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How common are new cancers in cancer survivors?

How common are new cancers in cancer survivors? - Featured Image

 

A surprisingly high number of incident cancer cases involve people who have already survived a previous cancer, US researchers have found.

Their study, published in JAMA Oncology, looked at around 750,000 people diagnosed with a new cancer from 2009 to 2013. It found that a quarter of patients over the age of 65 had already survived at least once cancer, while 11% of younger patients had a prior cancer history.

Prevalence of a prior cancer ranged from 3.5% to 37%, depending on the type of incident cancer diagnosed and the age of the patient.

In younger patients, prior cancer was most prevalent in those diagnosed with leukaemia (25%), bowel cancer (18%), cancers of the female reproductive organs (15%) and lung cancer (14.6%).

In those over the age of 65, more than a third of melanoma patients had a prior history of cancer. This was also the case for patients with incident leukaemia and cancers of the bone and joints. Most prior cancer among the older age group occurred in a different site.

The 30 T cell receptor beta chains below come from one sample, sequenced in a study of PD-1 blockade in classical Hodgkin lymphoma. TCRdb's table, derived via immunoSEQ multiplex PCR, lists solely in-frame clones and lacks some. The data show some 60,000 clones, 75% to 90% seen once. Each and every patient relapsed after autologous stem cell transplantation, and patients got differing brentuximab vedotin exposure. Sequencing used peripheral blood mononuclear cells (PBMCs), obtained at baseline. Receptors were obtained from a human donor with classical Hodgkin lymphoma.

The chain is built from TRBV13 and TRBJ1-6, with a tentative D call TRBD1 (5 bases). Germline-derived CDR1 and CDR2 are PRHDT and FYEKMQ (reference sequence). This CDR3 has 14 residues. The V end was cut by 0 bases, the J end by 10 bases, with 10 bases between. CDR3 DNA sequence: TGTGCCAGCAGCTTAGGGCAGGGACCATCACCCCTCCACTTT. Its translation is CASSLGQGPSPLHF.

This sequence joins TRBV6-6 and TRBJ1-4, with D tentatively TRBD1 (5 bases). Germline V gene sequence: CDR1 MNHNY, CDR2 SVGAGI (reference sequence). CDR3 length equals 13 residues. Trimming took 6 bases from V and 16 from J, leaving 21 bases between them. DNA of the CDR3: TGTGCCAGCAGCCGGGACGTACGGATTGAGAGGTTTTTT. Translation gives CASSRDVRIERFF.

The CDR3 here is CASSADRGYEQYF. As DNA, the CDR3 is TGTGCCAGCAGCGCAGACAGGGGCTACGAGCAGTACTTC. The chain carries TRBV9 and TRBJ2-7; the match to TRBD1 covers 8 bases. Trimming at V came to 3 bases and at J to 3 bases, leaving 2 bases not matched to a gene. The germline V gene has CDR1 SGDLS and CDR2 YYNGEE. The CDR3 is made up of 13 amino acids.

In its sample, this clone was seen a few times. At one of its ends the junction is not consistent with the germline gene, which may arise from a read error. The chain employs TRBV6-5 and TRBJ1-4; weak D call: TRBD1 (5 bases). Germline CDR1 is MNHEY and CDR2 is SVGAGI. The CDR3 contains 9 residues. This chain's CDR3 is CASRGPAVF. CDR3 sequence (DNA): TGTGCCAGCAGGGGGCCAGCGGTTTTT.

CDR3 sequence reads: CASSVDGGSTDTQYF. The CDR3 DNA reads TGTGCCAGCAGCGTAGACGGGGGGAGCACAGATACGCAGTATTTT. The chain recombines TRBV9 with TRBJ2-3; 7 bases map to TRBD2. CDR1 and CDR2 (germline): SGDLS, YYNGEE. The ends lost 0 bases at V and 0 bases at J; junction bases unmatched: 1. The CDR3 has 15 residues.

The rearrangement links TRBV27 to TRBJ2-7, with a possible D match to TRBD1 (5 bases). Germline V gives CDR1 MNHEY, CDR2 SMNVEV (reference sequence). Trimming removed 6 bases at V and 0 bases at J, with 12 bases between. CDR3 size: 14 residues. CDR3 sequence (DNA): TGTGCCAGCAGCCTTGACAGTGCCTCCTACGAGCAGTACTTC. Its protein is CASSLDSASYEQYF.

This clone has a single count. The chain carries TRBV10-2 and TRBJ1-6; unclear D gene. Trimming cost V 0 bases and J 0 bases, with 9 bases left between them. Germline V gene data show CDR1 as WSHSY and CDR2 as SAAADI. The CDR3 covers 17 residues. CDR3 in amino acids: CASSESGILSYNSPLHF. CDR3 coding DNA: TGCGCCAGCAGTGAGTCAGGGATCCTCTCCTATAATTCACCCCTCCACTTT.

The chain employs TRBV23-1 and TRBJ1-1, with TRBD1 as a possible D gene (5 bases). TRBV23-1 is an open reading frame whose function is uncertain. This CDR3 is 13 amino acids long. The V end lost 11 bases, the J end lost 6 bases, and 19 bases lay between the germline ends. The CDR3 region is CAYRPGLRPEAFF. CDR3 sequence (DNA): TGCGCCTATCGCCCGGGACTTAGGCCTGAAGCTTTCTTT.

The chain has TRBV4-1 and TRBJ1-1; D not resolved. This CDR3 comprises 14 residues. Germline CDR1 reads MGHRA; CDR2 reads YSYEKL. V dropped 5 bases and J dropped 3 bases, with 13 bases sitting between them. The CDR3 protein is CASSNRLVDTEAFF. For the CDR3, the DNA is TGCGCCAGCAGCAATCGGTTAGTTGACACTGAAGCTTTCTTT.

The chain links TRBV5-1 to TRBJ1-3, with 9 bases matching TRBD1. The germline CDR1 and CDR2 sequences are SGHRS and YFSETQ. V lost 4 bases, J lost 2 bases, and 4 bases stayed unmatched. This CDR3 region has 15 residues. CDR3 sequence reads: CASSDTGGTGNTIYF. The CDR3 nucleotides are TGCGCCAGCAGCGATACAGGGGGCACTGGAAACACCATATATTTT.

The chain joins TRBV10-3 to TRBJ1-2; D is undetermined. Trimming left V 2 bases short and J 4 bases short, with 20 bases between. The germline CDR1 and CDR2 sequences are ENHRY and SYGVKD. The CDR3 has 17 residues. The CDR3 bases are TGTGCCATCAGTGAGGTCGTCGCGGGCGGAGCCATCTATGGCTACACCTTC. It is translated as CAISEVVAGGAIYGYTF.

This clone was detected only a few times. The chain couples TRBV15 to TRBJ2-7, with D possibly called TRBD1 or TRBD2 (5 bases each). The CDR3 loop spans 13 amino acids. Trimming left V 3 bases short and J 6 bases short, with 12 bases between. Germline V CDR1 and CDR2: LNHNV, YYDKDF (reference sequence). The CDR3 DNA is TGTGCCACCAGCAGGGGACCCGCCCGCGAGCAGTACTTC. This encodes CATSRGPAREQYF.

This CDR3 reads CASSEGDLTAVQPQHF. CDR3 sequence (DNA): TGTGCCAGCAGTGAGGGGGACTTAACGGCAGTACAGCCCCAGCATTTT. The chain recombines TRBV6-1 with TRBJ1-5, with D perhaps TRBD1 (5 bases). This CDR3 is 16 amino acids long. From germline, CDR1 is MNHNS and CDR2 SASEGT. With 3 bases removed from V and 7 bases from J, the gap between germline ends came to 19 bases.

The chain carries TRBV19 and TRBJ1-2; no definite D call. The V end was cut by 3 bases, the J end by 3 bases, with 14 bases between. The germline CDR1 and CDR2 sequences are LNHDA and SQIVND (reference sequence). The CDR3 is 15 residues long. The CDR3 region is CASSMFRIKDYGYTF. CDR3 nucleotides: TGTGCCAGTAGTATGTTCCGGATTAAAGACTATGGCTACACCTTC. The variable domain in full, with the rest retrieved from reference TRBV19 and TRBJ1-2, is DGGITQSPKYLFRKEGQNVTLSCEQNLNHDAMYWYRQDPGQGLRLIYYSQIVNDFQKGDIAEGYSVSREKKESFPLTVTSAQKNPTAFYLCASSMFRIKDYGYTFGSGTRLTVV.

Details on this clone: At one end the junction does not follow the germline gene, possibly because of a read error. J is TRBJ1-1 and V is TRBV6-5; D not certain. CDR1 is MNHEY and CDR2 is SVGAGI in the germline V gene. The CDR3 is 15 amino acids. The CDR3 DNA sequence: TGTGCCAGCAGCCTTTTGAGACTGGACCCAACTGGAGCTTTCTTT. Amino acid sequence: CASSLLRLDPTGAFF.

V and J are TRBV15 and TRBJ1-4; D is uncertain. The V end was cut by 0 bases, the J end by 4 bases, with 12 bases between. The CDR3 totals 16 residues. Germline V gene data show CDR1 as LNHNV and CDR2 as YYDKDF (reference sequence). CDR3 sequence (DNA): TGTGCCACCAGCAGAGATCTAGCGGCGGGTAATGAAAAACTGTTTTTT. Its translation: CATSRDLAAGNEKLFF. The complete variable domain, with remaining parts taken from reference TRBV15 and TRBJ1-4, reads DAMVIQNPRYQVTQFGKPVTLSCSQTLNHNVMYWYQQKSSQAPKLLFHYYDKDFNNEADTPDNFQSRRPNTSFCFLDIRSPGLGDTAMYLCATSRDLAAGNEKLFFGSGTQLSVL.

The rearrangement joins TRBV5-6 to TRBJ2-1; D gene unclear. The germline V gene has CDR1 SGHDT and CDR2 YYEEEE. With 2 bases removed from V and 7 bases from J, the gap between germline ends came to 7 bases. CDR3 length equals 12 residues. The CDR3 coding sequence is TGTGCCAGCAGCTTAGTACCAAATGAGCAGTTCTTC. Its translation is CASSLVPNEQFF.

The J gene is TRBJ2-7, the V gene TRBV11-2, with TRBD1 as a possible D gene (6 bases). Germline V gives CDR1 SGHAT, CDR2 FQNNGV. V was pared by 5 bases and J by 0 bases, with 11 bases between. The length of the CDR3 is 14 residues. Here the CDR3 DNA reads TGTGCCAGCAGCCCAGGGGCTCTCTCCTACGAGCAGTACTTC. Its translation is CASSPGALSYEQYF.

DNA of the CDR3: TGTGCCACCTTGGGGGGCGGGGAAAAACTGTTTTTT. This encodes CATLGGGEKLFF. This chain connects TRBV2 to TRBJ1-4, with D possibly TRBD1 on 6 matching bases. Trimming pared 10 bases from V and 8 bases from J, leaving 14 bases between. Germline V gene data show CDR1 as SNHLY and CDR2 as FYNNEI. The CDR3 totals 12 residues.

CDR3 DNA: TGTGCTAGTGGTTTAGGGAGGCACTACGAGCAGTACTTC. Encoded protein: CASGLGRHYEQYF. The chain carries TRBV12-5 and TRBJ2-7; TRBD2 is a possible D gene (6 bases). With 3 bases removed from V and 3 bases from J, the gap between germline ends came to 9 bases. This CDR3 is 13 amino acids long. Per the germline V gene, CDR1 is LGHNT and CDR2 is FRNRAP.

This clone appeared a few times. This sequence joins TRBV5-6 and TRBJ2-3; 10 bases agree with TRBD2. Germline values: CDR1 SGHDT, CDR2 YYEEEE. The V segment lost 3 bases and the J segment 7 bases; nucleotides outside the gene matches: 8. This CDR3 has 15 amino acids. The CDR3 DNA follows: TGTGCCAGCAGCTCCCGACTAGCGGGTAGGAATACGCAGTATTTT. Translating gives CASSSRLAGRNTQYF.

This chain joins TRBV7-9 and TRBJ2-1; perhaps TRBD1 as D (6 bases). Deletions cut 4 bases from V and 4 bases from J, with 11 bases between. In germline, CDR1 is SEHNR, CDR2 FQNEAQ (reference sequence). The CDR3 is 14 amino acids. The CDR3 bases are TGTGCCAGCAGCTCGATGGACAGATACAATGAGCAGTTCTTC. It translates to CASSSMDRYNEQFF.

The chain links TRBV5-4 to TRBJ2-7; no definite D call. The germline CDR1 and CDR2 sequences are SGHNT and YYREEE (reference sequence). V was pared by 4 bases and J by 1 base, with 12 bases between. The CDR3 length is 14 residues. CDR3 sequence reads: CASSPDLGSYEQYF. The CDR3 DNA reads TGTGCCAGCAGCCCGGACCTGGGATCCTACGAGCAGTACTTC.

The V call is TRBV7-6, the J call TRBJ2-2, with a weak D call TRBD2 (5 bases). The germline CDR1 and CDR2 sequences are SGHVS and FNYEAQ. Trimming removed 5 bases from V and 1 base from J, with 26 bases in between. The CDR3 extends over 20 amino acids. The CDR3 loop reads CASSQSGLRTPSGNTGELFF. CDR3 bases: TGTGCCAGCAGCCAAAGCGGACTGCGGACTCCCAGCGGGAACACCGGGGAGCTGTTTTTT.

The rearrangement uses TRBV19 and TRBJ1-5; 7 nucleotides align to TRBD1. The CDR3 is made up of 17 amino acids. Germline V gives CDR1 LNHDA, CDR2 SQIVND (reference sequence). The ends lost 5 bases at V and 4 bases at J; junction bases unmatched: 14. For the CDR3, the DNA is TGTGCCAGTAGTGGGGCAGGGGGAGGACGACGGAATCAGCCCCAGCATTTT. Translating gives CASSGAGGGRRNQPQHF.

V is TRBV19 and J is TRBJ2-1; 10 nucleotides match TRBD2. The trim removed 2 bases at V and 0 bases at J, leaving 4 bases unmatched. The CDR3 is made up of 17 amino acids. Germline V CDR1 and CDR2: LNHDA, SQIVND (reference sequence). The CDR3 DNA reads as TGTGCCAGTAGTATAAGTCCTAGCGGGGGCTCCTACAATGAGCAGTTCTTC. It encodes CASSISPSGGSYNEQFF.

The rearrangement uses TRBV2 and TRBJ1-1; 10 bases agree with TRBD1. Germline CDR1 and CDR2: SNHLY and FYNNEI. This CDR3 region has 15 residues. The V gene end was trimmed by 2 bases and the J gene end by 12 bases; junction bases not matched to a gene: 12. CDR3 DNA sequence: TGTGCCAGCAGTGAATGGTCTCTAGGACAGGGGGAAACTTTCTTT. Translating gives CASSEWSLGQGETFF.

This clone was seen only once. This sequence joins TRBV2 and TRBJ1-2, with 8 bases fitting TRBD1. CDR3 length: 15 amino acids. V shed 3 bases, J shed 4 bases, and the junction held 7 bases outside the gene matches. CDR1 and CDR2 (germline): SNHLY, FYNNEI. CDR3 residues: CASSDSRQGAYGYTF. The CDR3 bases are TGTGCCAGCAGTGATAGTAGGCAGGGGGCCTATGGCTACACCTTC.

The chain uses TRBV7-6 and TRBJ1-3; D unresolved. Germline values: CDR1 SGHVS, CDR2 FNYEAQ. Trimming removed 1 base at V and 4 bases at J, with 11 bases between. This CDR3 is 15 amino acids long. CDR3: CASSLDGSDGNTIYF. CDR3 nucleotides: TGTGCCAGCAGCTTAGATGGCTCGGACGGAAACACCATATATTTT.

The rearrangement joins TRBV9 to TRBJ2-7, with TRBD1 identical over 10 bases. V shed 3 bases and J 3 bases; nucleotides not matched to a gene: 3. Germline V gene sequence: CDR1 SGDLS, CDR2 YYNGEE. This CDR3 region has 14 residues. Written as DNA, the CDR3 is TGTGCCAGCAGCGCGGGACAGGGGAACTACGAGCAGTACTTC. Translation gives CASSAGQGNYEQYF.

Over 30% of older people diagnosed with cancers attributable to human papilloma virus or tobacco use had a prior cancer.

The high rate of prior cancer in leukaemia patients might reflect the leukaemogenic effects of earlier cancer treatments, the study authors from the University of Texas said.

They noted that prior cancer has important implications for cancer care delivery.

“Patients may have competing priorities concerning treatment decisions: a new diagnosis may interrupt management, treatment adherence, or outcomes related to a prior cancer. Differences in the prevalence of prior cancer by incidence cancer type also highlight underlying or shared risk factors that may be amenable to targeted surveillance,” they wrote.

In a linked editorial, clinical oncologist Dr Nancy Davidson argued that the findings “should spur us to revisit our long-accepted policies of excluding many otherwise well patients with a history of previous early-stage invasive cancer from participation in cancer treatment trials”.

She said these common restrictions greatly limit the participation of older patients, the very population where cancer is most commonly diagnosed and where we are most in need of strong evidence to guide treatment.

“As the population of cancer survivors continues to grow, understanding the nature and impact of a prior cancer is critical to improving clinical trial accrual, generalisability of results from trials and observational studies, disease outcomes and patient experience,” the study authors concluded.

You can access the study here.

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